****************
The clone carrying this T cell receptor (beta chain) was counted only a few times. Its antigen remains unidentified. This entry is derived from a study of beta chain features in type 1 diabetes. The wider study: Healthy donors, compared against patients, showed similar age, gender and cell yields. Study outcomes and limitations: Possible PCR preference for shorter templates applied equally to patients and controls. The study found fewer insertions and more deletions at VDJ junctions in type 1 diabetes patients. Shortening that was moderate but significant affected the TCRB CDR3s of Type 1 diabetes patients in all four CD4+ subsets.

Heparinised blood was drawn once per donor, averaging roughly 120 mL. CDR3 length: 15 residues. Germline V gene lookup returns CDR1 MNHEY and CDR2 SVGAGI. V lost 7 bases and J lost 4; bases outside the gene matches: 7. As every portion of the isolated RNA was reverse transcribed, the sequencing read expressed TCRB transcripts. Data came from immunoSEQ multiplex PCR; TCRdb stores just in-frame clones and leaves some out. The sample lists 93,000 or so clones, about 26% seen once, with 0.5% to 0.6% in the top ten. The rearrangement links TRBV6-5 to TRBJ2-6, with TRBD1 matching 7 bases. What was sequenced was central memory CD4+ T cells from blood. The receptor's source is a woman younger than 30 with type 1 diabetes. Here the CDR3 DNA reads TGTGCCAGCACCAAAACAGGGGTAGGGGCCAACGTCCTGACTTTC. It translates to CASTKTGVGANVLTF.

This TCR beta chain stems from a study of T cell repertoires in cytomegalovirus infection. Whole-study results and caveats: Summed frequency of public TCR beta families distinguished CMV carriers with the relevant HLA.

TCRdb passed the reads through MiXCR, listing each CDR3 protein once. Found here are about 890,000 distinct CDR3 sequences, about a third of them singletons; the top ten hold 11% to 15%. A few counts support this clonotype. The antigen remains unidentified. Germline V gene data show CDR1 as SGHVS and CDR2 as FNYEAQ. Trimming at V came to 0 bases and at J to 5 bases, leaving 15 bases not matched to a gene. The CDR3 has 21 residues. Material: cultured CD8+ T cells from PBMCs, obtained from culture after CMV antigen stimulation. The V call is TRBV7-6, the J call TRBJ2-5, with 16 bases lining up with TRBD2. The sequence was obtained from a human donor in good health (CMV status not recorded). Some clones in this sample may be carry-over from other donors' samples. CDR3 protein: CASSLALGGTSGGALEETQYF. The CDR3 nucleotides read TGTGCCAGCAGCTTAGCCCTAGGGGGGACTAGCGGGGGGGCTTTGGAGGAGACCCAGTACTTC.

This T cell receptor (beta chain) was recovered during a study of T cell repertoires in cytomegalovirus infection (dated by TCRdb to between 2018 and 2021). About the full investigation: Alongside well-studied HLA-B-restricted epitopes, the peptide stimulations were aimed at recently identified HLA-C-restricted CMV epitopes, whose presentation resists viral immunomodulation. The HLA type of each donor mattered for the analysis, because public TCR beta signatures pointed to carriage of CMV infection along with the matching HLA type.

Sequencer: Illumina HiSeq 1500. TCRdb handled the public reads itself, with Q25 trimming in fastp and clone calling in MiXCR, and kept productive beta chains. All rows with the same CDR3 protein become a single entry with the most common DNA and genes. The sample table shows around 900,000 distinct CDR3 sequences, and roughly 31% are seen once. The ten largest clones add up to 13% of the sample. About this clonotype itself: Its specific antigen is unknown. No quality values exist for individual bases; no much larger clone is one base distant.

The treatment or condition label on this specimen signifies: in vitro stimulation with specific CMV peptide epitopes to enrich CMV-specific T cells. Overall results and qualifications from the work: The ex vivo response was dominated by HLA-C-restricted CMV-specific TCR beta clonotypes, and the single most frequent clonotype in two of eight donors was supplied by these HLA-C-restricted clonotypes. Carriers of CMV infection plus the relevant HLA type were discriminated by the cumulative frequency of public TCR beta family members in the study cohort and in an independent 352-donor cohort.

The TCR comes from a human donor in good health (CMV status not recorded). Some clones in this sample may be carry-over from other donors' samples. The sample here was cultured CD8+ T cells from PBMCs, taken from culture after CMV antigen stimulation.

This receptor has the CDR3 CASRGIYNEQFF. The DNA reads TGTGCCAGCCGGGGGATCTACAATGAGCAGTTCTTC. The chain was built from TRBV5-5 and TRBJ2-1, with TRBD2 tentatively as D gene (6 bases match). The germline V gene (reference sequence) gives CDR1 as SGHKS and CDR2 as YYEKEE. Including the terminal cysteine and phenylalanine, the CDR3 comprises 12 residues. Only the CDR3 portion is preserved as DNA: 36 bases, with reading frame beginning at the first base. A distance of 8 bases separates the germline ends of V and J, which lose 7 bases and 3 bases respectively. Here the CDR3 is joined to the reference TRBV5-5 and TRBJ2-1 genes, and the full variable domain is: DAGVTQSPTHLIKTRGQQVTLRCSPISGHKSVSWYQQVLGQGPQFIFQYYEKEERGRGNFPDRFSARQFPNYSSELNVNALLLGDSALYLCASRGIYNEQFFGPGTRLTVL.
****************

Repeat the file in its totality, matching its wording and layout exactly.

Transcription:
The clone carrying this T cell receptor (beta chain) was counted only a few times. Its antigen remains unidentified. This entry is derived from a study of beta chain features in type 1 diabetes. The wider study: Healthy donors, compared against patients, showed similar age, gender and cell yields. Study outcomes and limitations: Possible PCR preference for shorter templates applied equally to patients and controls. The study found fewer insertions and more deletions at VDJ junctions in type 1 diabetes patients. Shortening that was moderate but significant affected the TCRB CDR3s of Type 1 diabetes patients in all four CD4+ subsets.

Heparinised blood was drawn once per donor, averaging roughly 120 mL. CDR3 length: 15 residues. Germline V gene lookup returns CDR1 MNHEY and CDR2 SVGAGI. V lost 7 bases and J lost 4; bases outside the gene matches: 7. As every portion of the isolated RNA was reverse transcribed, the sequencing read expressed TCRB transcripts. Data came from immunoSEQ multiplex PCR; TCRdb stores just in-frame clones and leaves some out. The sample lists 93,000 or so clones, about 26% seen once, with 0.5% to 0.6% in the top ten. The rearrangement links TRBV6-5 to TRBJ2-6, with TRBD1 matching 7 bases. What was sequenced was central memory CD4+ T cells from blood. The receptor's source is a woman younger than 30 with type 1 diabetes. Here the CDR3 DNA reads TGTGCCAGCACCAAAACAGGGGTAGGGGCCAACGTCCTGACTTTC. It translates to CASTKTGVGANVLTF.

This TCR beta chain stems from a study of T cell repertoires in cytomegalovirus infection. Whole-study results and caveats: Summed frequency of public TCR beta families distinguished CMV carriers with the relevant HLA.

TCRdb passed the reads through MiXCR, listing each CDR3 protein once. Found here are about 890,000 distinct CDR3 sequences, about a third of them singletons; the top ten hold 11% to 15%. A few counts support this clonotype. The antigen remains unidentified. Germline V gene data show CDR1 as SGHVS and CDR2 as FNYEAQ. Trimming at V came to 0 bases and at J to 5 bases, leaving 15 bases not matched to a gene. The CDR3 has 21 residues. Material: cultured CD8+ T cells from PBMCs, obtained from culture after CMV antigen stimulation. The V call is TRBV7-6, the J call TRBJ2-5, with 16 bases lining up with TRBD2. The sequence was obtained from a human donor in good health (CMV status not recorded). Some clones in this sample may be carry-over from other donors' samples. CDR3 protein: CASSLALGGTSGGALEETQYF. The CDR3 nucleotides read TGTGCCAGCAGCTTAGCCCTAGGGGGGACTAGCGGGGGGGCTTTGGAGGAGACCCAGTACTTC.

This T cell receptor (beta chain) was recovered during a study of T cell repertoires in cytomegalovirus infection (dated by TCRdb to between 2018 and 2021). About the full investigation: Alongside well-studied HLA-B-restricted epitopes, the peptide stimulations were aimed at recently identified HLA-C-restricted CMV epitopes, whose presentation resists viral immunomodulation. The HLA type of each donor mattered for the analysis, because public TCR beta signatures pointed to carriage of CMV infection along with the matching HLA type.

Sequencer: Illumina HiSeq 1500. TCRdb handled the public reads itself, with Q25 trimming in fastp and clone calling in MiXCR, and kept productive beta chains. All rows with the same CDR3 protein become a single entry with the most common DNA and genes. The sample table shows around 900,000 distinct CDR3 sequences, and roughly 31% are seen once. The ten largest clones add up to 13% of the sample. About this clonotype itself: Its specific antigen is unknown. No quality values exist for individual bases; no much larger clone is one base distant.

The treatment or condition label on this specimen signifies: in vitro stimulation with specific CMV peptide epitopes to enrich CMV-specific T cells. Overall results and qualifications from the work: The ex vivo response was dominated by HLA-C-restricted CMV-specific TCR beta clonotypes, and the single most frequent clonotype in two of eight donors was supplied by these HLA-C-restricted clonotypes. Carriers of CMV infection plus the relevant HLA type were discriminated by the cumulative frequency of public TCR beta family members in the study cohort and in an independent 352-donor cohort.

The TCR comes from a human donor in good health (CMV status not recorded). Some clones in this sample may be carry-over from other donors' samples. The sample here was cultured CD8+ T cells from PBMCs, taken from culture after CMV antigen stimulation.

This receptor has the CDR3 CASRGIYNEQFF. The DNA reads TGTGCCAGCCGGGGGATCTACAATGAGCAGTTCTTC. The chain was built from TRBV5-5 and TRBJ2-1, with TRBD2 tentatively as D gene (6 bases match). The germline V gene (reference sequence) gives CDR1 as SGHKS and CDR2 as YYEKEE. Including the terminal cysteine and phenylalanine, the CDR3 comprises 12 residues. Only the CDR3 portion is preserved as DNA: 36 bases, with reading frame beginning at the first base. A distance of 8 bases separates the germline ends of V and J, which lose 7 bases and 3 bases respectively. Here the CDR3 is joined to the reference TRBV5-5 and TRBJ2-1 genes, and the full variable domain is: DAGVTQSPTHLIKTRGQQVTLRCSPISGHKSVSWYQQVLGQGPQFIFQYYEKEERGRGNFPDRFSARQFPNYSSELNVNALLLGDSALYLCASRGIYNEQFFGPGTRLTVL.